Thanks for looking. Current interests flow imaging and respiratory motion handling. The text below is obsolete but I left it there for the history of this field, as most people who built and used the old machinery have sadly now retired and that expertise no longer exists in clinical CMR centres like this.
I began in cardiac MRI around 1990 when it had an almost comically random quality if it hadn’t been so serious for some patients. It’s improved a bit since. I can’t honestly say that had anything to do with me. A strength of the Royal Brompton Hospital cardiac MRI centre is that it does only cardiac MRI, whereas many centres try a few cardiac scans a week and so they don't build up enough expertise among the clinical staff needed. The leadership of Professor Longmore who established this centre was inspiring. Another strength was essential in the earlier days: we modified the MRI scanners to improve their speed and flexibility for cardiac uses. This led to a dedicated cardiac MRI lab built in an old double-decker coach (avoiding planning permission for a new building).
The physics of MRI is amazingly flexible (even beautiful) if the electronics and software of the scanner is sufficiently open to modifications. On modern MRI systems we re-program how the images are acquired, to detect a range of different tissue properties. I remain most interested in the crazier forms of cardiac MRI (echo-planar imaging (EPI), spirals, locally selective imaging, hyperpolarized imaging) even if most busy clinicians understandably have no time for them. Otherwise I work on blood flow imaging. This is now a standard SIemens CMR site although we are very fortunate to have limited access to the scanner software under a research agreement with Erlangen, Germany.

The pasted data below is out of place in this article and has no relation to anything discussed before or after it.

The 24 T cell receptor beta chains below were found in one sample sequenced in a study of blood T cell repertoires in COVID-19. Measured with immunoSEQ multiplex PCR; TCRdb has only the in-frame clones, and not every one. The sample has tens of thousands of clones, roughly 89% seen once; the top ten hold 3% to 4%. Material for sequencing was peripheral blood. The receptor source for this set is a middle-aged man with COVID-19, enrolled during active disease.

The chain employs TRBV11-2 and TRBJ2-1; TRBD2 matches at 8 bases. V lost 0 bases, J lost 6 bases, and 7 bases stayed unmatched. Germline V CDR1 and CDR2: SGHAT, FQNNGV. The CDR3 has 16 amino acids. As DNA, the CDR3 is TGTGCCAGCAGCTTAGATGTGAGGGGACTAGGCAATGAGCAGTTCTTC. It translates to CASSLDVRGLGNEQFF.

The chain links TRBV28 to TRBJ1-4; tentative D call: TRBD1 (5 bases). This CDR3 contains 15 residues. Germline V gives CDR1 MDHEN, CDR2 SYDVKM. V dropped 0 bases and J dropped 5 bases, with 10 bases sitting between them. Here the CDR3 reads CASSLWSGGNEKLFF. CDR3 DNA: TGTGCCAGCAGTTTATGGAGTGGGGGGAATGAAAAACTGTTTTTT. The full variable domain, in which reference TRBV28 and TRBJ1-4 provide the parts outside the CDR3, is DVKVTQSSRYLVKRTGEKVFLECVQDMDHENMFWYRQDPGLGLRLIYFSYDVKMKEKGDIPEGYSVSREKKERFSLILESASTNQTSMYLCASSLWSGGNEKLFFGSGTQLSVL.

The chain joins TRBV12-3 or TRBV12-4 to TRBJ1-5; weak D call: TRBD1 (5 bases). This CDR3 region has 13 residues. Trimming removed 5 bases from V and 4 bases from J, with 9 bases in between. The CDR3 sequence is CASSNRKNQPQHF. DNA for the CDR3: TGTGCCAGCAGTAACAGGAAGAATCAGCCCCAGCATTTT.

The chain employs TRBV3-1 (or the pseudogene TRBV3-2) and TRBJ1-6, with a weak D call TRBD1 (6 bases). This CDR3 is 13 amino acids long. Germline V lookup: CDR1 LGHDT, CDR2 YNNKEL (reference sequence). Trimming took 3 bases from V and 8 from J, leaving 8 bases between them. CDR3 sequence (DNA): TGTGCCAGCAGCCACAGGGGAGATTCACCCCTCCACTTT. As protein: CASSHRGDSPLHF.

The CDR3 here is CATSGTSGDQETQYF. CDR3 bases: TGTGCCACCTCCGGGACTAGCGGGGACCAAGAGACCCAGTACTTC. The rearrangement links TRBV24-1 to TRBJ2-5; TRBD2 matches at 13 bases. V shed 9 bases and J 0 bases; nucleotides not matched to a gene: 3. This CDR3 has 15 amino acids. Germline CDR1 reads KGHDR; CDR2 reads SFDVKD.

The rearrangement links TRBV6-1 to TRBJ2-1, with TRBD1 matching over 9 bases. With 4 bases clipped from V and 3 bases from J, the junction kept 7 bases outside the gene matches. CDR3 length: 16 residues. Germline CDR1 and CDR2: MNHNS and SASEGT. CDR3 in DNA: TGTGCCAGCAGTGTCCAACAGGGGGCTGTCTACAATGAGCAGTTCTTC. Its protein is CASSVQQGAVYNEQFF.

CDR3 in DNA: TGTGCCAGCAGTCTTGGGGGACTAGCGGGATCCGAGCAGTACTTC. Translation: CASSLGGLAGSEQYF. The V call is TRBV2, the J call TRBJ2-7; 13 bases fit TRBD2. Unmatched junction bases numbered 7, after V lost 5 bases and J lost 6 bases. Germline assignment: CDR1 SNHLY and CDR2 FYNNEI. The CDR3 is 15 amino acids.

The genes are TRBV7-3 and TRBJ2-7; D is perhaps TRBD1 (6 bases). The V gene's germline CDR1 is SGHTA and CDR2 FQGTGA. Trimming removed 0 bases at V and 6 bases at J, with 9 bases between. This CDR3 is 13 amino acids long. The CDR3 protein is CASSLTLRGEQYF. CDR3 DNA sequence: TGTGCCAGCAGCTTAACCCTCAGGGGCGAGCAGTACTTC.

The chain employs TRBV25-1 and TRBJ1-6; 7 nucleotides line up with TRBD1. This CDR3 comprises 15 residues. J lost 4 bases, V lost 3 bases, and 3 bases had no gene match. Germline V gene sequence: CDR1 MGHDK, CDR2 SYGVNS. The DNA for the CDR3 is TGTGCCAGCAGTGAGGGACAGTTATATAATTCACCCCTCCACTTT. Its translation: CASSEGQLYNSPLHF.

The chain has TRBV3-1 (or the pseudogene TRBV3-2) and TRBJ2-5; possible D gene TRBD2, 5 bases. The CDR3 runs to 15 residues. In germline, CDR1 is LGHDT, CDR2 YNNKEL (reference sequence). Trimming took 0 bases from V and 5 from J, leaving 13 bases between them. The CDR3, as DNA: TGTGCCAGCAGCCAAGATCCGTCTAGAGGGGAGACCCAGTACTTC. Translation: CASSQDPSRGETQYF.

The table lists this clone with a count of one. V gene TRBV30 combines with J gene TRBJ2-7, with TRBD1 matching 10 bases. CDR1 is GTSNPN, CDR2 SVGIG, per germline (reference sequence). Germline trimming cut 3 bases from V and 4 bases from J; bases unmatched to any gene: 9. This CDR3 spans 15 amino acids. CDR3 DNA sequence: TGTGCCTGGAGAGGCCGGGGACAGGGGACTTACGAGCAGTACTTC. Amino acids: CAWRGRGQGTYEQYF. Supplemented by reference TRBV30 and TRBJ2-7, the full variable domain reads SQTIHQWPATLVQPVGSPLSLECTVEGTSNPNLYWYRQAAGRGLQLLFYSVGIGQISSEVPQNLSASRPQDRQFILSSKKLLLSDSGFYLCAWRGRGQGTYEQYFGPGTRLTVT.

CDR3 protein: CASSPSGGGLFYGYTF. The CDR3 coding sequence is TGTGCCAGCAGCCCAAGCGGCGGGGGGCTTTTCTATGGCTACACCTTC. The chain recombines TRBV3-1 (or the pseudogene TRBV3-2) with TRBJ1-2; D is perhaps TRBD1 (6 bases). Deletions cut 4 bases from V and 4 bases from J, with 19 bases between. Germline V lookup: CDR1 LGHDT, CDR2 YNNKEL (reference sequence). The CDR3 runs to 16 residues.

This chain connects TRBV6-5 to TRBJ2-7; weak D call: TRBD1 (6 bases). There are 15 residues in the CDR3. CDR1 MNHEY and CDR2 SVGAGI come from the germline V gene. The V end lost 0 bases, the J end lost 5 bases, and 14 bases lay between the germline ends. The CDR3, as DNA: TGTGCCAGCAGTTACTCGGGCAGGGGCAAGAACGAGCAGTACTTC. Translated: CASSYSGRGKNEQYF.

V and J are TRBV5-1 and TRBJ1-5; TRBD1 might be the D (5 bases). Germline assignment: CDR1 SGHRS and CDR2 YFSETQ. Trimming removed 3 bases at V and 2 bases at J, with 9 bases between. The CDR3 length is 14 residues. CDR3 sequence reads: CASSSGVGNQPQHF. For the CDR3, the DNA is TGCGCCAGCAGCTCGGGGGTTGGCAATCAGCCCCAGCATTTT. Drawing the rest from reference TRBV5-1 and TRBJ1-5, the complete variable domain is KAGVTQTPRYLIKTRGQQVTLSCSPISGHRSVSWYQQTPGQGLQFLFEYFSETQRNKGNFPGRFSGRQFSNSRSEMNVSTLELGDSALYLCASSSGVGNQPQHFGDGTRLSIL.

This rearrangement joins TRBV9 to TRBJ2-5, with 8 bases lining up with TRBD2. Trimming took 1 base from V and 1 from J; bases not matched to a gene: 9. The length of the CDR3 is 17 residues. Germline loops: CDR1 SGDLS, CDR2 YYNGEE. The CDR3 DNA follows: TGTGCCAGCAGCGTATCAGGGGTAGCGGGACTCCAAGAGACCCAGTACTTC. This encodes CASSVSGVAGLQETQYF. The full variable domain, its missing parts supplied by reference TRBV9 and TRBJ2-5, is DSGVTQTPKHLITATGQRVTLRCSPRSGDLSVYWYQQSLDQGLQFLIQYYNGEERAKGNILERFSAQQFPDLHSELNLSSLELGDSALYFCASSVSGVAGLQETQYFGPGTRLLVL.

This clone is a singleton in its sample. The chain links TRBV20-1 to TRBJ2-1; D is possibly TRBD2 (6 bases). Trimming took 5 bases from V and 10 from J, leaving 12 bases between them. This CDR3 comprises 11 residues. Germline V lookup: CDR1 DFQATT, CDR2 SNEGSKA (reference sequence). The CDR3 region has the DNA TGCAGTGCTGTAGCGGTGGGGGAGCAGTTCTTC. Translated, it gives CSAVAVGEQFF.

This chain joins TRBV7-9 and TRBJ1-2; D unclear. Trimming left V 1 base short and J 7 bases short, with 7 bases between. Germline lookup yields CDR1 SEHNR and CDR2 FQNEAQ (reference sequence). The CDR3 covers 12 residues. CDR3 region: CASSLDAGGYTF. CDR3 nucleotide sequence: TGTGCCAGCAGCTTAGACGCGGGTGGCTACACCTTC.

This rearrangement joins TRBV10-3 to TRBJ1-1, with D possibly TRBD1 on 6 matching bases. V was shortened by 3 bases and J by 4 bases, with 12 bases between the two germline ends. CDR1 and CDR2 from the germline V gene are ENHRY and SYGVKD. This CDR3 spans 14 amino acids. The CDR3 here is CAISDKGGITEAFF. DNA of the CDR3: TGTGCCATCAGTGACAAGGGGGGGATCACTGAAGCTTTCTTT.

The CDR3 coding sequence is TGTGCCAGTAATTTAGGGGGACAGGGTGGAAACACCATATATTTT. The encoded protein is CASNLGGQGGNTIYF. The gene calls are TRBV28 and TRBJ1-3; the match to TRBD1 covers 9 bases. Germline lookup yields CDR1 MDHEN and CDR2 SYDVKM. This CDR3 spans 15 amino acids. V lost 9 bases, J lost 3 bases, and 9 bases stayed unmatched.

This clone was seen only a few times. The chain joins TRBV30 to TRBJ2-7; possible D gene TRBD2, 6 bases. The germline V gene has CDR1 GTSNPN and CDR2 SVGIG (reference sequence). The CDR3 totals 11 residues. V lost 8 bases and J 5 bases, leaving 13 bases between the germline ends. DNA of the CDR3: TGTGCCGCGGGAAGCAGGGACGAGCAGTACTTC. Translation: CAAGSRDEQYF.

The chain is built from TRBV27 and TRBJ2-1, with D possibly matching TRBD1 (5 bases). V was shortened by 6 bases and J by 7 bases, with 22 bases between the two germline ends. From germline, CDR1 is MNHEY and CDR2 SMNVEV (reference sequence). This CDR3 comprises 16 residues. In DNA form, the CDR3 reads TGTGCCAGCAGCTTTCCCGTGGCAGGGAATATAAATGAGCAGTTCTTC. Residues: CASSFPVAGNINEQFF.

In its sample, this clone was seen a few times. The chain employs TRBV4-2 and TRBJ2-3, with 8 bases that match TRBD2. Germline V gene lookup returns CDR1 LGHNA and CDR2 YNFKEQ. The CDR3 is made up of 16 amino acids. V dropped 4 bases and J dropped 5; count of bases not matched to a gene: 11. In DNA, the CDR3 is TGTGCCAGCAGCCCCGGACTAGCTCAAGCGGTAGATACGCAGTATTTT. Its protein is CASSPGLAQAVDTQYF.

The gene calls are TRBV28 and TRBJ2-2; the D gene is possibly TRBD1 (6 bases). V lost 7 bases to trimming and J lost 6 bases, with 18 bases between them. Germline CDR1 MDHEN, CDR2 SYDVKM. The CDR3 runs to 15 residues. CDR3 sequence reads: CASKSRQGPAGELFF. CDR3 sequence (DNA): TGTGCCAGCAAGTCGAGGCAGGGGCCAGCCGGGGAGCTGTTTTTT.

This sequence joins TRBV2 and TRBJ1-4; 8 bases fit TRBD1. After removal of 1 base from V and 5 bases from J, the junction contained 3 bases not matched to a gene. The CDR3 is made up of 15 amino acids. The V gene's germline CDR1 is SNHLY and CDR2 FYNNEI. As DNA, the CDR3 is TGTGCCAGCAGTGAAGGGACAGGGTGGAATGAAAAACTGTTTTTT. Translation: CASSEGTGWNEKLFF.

Unfortunately the drive to higher main field (3T) makes long-k-space paths more difficult and may limit interesting methods. Some centres are developing low-field magnets with fast gradient performance (a bit like our old 1992 "bus" CMR machine) and these are a very interesting topic for a young physicist - go find one of those (NIH Bethesda in USA mainly). This department contains many other projects for example in imaging the structure of myocardial muscle using diffusion tensor imaging but is largely a busy routine clinical cardiac MRI service.
We always seek interested students. Even if it is just for vacation or gap-year work, please contact the appropriate head of section (Physics Dr Sonia Nielles-Vallespin or Medicine Prof Dudley Pennell). If you receive no reply, thanks for applying and please accept our apologies, it's not you, it's often total overload (almost no placements in Summer 2021 for example).
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